The phenomenon described by Taleb that is most applicable is the notion of fat tails and convexity. The bigger and more complex the system, the more we attempt to apply mechanistic and theoretical control systems that are unequal to the task of preventing disaster. Perhaps we control a lot – but that which slips by our understanding has bigger and bigger impact – a convex impact. On Wall Street, we had trillions in derivatives for which the risk was managed by even more complex financial products designed by ever-more sophisticated mathematicians. But when it blew, it blew up big.

And today, in Hong Kong, we have Snowden, one millions with security clearance, and things are blowing up big. Back in Washington we have a bunch of leaders suddenly aware of the fragility of the system.

What comes next?

Time for security to go from fragile to antifragile

The last week of chaotic revelations about the NSA’s surveillance programs call Taleb’s ideas into focus. Instead of thinking about how to create more classifications or more punishments, the United States Government needs to open itself to the notion that the security state has been expanded to a scale that will become ever more fragile, defeating the now-evident limitations of command and control. It is likely that the number of Mannings and Snowdens may increase and the damage they do could become exponentially more serious.

Here are a few structural trends that will make this dynamic even more fragile:

  1. Surveillance technology will become more powerful. From nanoscale sensors to smaller and more powerful processors, Big Brother tech is going to get more prevalent, not less. There will more tech, it will be more complex, and it will require more systems admins. Given the mission of agencies such as NSA, they will no doubt attempt to take advantage of this new tech – before America’s global adversaries do.
  2. Social attitudes are changing rapidly, and a generational shift is on the way in leadership. The US Intelligence Community, like the entire government, is welcoming a brand new generation into its ranks – a group with markedly different values. A common theme seen by sociologists, polling firms and the like is that Millennials tend to be more idealistic that previous generations. The Pew Research Center notes that they are more trusting of authority figures that Gen X or the Boomers – but they expect them to do the right thing.

You can question their actions all you want, but the Millennials Manning and Snowden have traded their freedom in for their ideals. As thousands of Boomers leave their top secret jobs every month, and thousands of Millennials are brought in to see behind the curtain of government secrecy, one speculates as to how many more people may question the plans that their forebears put into motion. And looking at the future of surveillance technology, those plans may look more an more invasive to those who are not already true believers. Out of the millions involved, it seems unlikely that Snowden is the last to socially defect in such a dramatic fashion.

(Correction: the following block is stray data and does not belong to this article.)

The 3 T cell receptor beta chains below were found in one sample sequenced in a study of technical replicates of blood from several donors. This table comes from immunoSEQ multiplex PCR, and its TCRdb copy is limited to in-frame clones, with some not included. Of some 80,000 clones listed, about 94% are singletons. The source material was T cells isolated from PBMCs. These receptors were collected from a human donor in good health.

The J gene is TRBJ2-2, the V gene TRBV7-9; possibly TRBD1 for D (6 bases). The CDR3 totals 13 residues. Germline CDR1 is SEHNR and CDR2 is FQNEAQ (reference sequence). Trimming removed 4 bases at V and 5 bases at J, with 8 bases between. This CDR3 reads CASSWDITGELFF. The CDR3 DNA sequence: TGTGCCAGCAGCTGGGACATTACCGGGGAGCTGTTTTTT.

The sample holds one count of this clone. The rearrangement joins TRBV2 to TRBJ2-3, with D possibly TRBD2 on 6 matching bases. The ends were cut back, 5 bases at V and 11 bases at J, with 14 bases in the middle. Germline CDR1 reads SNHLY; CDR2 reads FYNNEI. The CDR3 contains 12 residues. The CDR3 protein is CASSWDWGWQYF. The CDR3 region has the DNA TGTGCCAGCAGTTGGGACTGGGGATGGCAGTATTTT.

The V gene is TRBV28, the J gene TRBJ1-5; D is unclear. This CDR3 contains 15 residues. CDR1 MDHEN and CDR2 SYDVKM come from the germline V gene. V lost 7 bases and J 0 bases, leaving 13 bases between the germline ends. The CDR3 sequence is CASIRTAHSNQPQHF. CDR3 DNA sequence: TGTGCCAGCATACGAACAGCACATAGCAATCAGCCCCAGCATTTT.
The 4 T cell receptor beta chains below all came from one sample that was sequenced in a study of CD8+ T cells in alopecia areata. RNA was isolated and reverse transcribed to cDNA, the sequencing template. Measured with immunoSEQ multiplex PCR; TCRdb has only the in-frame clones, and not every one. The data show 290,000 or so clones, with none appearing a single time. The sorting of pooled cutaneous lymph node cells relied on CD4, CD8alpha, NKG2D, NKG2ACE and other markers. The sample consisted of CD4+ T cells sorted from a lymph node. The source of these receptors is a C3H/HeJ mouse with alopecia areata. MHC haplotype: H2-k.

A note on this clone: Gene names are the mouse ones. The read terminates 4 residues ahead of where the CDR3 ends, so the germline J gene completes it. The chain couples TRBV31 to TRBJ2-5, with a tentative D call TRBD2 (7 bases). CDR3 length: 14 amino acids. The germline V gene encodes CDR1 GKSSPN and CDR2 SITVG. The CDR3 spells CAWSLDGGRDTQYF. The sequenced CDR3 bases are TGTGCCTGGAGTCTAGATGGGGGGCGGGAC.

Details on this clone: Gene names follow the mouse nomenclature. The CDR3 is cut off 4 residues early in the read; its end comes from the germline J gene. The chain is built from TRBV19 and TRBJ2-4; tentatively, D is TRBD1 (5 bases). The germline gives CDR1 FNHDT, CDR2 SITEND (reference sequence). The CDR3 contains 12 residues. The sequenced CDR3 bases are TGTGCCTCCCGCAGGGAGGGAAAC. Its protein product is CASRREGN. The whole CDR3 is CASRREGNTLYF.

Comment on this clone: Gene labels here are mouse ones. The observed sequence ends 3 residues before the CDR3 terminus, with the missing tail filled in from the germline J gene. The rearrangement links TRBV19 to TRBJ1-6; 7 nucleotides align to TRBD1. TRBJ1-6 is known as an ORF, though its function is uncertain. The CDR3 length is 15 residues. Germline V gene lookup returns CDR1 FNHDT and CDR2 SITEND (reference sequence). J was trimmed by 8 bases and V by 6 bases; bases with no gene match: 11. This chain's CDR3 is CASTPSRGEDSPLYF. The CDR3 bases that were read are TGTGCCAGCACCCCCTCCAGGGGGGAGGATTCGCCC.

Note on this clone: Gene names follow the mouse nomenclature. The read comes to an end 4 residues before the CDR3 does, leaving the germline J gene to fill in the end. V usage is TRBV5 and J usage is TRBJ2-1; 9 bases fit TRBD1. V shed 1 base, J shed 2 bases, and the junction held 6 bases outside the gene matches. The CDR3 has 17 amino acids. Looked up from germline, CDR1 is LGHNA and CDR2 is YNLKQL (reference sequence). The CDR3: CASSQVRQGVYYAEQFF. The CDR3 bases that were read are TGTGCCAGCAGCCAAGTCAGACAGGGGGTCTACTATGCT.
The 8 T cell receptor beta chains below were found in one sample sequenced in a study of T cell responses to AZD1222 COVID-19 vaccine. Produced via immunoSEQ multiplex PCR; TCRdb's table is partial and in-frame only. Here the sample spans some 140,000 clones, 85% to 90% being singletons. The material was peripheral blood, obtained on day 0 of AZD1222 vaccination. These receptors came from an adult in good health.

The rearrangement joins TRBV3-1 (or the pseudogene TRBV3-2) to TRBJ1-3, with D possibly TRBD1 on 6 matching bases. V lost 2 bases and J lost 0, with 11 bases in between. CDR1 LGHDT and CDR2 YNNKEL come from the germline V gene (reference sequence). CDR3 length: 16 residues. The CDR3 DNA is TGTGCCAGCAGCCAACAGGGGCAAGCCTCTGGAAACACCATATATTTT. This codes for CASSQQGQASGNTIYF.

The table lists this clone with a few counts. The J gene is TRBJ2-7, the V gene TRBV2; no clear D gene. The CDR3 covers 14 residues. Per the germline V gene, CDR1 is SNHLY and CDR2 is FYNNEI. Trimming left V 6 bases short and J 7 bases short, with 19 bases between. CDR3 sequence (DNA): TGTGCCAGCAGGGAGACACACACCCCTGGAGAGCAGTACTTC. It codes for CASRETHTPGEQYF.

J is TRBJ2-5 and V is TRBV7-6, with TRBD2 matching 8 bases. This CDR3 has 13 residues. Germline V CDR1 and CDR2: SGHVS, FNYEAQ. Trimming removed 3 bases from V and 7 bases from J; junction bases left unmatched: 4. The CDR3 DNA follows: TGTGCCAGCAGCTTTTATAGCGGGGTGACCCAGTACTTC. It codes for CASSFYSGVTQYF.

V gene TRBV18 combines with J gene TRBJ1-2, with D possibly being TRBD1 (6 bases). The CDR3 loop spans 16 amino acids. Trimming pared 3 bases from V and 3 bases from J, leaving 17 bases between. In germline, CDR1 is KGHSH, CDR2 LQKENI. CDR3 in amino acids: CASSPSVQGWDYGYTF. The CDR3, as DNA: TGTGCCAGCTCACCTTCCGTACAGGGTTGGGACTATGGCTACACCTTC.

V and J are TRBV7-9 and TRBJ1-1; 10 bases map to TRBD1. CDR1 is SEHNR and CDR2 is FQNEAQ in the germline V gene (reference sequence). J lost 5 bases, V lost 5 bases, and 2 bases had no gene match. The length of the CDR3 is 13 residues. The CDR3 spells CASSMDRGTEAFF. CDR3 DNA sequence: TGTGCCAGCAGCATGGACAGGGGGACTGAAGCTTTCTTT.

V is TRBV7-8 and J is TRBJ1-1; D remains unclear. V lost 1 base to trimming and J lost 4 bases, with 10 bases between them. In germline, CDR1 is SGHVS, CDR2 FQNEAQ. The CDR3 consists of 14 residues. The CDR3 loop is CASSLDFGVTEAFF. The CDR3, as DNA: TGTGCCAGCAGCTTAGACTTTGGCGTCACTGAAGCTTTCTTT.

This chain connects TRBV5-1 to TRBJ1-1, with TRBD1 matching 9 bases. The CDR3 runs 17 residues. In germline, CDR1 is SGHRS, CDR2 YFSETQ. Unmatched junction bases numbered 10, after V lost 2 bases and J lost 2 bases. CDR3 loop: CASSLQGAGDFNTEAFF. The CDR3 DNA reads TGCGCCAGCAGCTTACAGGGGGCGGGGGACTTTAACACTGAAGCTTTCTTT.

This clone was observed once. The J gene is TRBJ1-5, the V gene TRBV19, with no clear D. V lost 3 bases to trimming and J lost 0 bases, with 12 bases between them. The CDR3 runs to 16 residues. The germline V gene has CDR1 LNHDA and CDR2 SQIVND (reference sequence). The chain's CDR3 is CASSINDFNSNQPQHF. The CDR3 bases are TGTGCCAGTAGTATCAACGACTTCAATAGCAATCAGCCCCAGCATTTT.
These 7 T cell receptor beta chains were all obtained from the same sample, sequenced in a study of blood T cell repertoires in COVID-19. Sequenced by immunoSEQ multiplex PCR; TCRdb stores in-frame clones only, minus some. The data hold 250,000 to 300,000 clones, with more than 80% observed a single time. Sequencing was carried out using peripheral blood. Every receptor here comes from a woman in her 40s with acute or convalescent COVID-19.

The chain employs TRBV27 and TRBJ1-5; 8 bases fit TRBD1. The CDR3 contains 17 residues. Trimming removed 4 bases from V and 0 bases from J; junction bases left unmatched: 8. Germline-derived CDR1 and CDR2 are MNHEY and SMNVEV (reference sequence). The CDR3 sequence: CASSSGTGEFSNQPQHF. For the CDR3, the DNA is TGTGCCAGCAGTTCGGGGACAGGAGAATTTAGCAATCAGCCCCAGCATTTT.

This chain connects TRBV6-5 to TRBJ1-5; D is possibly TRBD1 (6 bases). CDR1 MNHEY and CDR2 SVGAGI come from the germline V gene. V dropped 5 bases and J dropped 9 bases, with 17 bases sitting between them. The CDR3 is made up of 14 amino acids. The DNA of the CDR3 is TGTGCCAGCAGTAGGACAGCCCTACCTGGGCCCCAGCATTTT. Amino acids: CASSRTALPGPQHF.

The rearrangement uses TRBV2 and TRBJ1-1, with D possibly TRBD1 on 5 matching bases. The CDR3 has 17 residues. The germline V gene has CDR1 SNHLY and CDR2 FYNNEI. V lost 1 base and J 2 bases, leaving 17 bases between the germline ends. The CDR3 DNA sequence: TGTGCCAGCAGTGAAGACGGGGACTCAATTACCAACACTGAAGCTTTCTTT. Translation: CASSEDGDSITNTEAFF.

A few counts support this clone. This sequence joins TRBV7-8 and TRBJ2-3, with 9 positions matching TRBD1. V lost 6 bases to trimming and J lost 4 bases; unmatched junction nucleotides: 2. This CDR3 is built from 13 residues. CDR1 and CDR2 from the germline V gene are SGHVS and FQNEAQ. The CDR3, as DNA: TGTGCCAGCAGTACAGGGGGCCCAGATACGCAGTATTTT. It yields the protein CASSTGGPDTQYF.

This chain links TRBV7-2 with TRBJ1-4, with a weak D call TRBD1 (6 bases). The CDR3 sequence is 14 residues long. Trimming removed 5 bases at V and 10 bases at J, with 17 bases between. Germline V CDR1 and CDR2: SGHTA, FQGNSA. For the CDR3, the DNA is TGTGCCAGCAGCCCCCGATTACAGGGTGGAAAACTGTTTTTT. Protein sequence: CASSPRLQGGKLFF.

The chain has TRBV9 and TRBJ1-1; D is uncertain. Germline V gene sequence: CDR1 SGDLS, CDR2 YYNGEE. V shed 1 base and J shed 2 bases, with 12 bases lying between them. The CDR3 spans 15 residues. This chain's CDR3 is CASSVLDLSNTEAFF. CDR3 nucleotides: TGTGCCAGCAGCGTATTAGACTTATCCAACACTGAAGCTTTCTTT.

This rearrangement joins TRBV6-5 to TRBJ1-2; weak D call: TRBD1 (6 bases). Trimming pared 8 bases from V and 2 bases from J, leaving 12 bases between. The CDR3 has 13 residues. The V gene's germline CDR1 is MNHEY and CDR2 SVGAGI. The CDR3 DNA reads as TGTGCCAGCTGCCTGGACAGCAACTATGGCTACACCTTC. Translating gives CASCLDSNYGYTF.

What will it mean to go from fragile to antifragile? The typical response to fragility is to make something more robust. That would mean even more harsh penalties for leakers, deeper levels of security, more stringent psychological evaluation of those seeking top secret clearance.But the soul of antifragility is in designing systems that actually benefit from shocks. Perhaps the first step is making sure than American intelligence activities are strictly in line with our brilliantly designed Constitution – and that the American people are actually consenting for their tax dollars to be used in a certain way. Then, when leakers do emerge, we have only the problem of exposing specific intelligence gathering techniques to our adversaries. The leaks could show were something is going wrong; they might improve the system as a whole. As it stands, we have the double problem of the leaks themselves and hurriedly explaining to Americans that the US Intelligence Community isn’t following a playbook laid out history’s notorious secret police forces.

Intelligence will need to become more elegant, both in its techniques and its ethical underpinnings. The other option will be for the government to hold its breath and hope none of the millions of potential whistleblowers come forth. And as they say, hope is not an effective plan for the future.